The Yankton County area attracts repeat visitors who love fishing and water recreation and camping, Haberman said.

“If you look at Sioux Falls, it’s very activity-driven,” Haberman said.

Hagen said there’s no question that regions around the state, including southeastern South Dakota, are attracting visitors.

“What we’re seeing in the eastern part of the state is year-over-year growth,” Hagen said.

The return of sporting events, conventions, concerts and the like contribute to this growth, he said.

“It’s exciting,” Hagen said of the interest in eastern South Dakota. “We’ll have to look at the numbers for a few years to see if there’s some kind of trend.”

Tourism marketing campaigns, including the Create the Highlighted Arts and Culture Passport program, were launched today, August 24, to encourage domestic and international travelers to visit sites around the state.

Why some decline in the tourist season this year

As peak tourism approached in South Dakota, tourism officials took notice of gas prices and inflation.

Hagen said inflation and high gas prices caused some cancellations of camping reservations and changed other types of trips for visitors.

The tourism department’s dashboard of performance indicators from January 1 to July 31 showed that park visits were down 4.3% during that period compared to the same time in 2021. For July alone, room nights, hotel occupancy, airport arrivals, total visits, visitor spending and tax revenue are all down compared to 2021.

As of August 22, tax revenues were down 21.4% from 2021 while total visits were down 19.2%.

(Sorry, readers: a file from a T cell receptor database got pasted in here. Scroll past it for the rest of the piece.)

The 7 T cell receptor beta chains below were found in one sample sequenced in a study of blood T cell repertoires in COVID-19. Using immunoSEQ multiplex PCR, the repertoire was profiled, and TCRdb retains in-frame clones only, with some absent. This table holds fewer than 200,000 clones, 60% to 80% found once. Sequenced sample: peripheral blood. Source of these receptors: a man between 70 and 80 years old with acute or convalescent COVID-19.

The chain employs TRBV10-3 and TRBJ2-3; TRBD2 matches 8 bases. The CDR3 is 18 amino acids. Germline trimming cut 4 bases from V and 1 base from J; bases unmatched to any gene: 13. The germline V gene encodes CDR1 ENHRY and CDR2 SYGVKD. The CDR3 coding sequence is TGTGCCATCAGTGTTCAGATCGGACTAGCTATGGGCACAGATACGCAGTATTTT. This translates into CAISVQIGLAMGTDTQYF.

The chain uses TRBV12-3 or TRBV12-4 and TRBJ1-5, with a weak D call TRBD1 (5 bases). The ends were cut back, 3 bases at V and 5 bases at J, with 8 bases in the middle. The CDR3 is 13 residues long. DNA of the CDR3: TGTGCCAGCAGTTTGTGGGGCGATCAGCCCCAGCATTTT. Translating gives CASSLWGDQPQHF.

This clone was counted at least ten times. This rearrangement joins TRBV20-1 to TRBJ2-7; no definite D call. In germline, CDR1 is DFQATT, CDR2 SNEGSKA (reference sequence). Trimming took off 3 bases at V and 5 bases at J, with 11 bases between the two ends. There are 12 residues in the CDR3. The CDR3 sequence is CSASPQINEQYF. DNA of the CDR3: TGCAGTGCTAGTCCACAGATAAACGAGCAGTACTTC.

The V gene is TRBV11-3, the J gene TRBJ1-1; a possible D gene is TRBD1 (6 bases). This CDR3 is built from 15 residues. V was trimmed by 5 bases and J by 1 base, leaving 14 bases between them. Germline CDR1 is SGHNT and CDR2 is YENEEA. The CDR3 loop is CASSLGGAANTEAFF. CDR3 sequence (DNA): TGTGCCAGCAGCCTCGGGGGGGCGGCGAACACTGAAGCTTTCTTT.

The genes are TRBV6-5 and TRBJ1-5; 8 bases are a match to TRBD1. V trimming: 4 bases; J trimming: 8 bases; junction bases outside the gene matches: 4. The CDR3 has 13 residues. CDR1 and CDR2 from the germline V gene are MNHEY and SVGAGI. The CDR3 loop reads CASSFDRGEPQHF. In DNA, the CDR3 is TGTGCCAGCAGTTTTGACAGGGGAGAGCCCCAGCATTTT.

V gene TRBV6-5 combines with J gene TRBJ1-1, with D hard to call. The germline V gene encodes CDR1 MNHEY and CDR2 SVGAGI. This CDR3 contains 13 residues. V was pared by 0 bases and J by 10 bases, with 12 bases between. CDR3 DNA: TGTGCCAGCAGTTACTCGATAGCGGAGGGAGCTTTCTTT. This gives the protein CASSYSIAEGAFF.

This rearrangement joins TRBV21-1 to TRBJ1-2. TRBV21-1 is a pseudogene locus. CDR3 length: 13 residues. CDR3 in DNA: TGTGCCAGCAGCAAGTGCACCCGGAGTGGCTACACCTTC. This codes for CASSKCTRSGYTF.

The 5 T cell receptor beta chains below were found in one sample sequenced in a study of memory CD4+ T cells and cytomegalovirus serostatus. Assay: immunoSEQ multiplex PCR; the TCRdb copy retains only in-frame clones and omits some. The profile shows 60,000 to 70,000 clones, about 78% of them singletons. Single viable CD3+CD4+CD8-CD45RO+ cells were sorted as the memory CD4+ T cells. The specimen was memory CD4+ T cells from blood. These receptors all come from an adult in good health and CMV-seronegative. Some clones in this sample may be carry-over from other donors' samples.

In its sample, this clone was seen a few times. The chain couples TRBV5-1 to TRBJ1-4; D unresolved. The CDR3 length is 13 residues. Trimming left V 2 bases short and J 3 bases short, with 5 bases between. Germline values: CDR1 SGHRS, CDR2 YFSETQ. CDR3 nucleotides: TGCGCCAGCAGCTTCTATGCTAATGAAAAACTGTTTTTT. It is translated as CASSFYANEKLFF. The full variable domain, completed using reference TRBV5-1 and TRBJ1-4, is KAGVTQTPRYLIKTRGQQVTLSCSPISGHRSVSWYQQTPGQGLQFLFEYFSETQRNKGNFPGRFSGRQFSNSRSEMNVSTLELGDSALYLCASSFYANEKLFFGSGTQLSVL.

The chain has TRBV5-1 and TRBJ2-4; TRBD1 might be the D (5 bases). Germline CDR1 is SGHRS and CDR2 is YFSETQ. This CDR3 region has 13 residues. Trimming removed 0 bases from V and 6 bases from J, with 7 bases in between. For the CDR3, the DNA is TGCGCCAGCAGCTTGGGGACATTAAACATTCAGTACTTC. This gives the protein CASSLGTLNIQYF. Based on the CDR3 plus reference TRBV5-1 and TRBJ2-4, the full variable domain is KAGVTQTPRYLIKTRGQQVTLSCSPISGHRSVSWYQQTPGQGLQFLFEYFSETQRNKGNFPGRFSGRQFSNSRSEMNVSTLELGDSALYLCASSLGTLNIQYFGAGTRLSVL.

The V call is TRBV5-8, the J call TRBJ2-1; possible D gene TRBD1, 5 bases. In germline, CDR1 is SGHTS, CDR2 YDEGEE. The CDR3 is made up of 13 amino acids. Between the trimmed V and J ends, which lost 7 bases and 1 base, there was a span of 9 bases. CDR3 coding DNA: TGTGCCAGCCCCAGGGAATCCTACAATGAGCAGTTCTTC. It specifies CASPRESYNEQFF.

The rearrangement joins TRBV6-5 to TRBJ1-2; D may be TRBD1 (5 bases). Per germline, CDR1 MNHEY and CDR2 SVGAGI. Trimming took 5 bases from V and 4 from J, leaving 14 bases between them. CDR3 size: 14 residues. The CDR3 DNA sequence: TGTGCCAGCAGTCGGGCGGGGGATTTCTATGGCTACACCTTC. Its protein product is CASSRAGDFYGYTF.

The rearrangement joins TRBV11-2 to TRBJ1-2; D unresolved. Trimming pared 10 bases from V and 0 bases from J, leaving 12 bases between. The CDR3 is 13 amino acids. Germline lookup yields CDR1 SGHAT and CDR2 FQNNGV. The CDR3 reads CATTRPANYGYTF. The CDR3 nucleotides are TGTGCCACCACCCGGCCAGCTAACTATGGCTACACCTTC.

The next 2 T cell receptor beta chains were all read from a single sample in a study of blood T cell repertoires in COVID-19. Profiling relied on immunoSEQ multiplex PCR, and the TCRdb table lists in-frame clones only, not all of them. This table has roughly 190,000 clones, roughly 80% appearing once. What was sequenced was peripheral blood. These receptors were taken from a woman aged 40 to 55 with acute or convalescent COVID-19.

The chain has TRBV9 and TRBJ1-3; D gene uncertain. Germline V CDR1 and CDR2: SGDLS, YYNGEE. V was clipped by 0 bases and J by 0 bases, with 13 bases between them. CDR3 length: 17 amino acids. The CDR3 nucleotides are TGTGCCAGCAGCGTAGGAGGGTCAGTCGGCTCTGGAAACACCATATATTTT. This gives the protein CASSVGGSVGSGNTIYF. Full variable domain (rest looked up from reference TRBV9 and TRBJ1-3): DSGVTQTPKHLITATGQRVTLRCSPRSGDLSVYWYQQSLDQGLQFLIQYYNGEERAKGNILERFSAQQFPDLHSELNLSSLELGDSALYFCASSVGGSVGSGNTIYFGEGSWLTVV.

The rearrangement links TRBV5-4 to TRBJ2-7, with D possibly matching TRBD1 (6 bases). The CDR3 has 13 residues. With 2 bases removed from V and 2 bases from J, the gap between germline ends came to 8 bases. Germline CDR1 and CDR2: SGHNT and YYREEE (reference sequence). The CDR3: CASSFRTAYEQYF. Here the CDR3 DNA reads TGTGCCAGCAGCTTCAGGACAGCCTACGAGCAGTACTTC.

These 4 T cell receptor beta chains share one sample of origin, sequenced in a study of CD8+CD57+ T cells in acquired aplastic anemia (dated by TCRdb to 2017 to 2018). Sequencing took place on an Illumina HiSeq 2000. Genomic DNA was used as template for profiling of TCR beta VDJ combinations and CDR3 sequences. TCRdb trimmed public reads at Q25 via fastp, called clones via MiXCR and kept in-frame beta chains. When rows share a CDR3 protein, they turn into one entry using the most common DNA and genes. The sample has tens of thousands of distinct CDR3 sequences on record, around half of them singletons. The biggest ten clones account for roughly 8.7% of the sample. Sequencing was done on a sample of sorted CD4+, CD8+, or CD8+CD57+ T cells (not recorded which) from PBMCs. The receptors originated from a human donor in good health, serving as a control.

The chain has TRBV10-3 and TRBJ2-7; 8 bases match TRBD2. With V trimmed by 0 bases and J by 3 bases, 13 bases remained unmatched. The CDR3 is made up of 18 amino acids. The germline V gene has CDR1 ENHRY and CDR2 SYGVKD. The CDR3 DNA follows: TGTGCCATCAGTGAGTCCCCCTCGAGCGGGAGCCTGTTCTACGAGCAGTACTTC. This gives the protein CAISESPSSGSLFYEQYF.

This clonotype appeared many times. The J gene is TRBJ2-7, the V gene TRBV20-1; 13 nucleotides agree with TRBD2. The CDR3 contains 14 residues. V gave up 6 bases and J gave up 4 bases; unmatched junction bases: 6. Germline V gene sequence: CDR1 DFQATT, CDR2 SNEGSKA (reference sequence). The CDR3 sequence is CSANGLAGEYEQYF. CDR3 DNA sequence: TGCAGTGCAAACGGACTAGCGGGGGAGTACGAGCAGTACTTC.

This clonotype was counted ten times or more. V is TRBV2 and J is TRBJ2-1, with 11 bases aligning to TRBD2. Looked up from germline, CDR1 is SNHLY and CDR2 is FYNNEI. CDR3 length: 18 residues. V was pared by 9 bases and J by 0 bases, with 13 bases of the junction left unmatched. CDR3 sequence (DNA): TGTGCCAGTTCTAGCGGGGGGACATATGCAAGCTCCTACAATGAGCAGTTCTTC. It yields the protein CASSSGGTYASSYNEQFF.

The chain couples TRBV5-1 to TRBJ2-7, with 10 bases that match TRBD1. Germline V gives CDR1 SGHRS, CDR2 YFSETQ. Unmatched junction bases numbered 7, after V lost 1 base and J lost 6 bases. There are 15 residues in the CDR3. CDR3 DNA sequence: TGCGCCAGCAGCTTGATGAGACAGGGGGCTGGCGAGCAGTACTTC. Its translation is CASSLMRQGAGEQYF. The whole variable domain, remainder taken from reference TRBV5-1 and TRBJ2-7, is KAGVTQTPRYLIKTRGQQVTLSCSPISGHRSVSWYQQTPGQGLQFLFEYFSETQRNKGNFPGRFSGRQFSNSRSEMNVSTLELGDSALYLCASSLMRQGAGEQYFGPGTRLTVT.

With Labor Day weekend and fall tourism ahead, Hagen said, “We’re feeling better than we were going into peak season.”

Haberman said the fall usually means the return of a particular type of campground because it’s less busy. A beautiful fall will increase the number of campers.

Further north in the region, a good pheasant hunting season will also help visitor revenues, she said.

Hagen said in talks with GFP officials about the pheasant hunting season, “We’re feeling good about it.”

Unless you have one of the 54,000 jobs the state said were created by tourism, the drop in tourism revenue is still significant.

Without tourism, each family in the state would have paid $980 more in taxes in 2021, according to the state.

“So most of the 2021 season was centered around the Black Hills,” Hagen said. “It was bursting at the seams.”

KELOLAND’s Sydney Thorson reported on Aug. 19 that businesses in the Rapid City area saw a drop in tourism for 2022. But they also said 2021 was an exceptionally good year for tourism.

If numbers are down slightly in the Black Hills region in 2022 from 2021, it’s not a surprise, Hagen said.

But, Haberman said, Game Fish and Parks officials in her region have noticed fewer campers than in 2021.

“The (numbers) camps have been astronomical since the start of COVID and it’s slowed down a little bit,” Haberman said.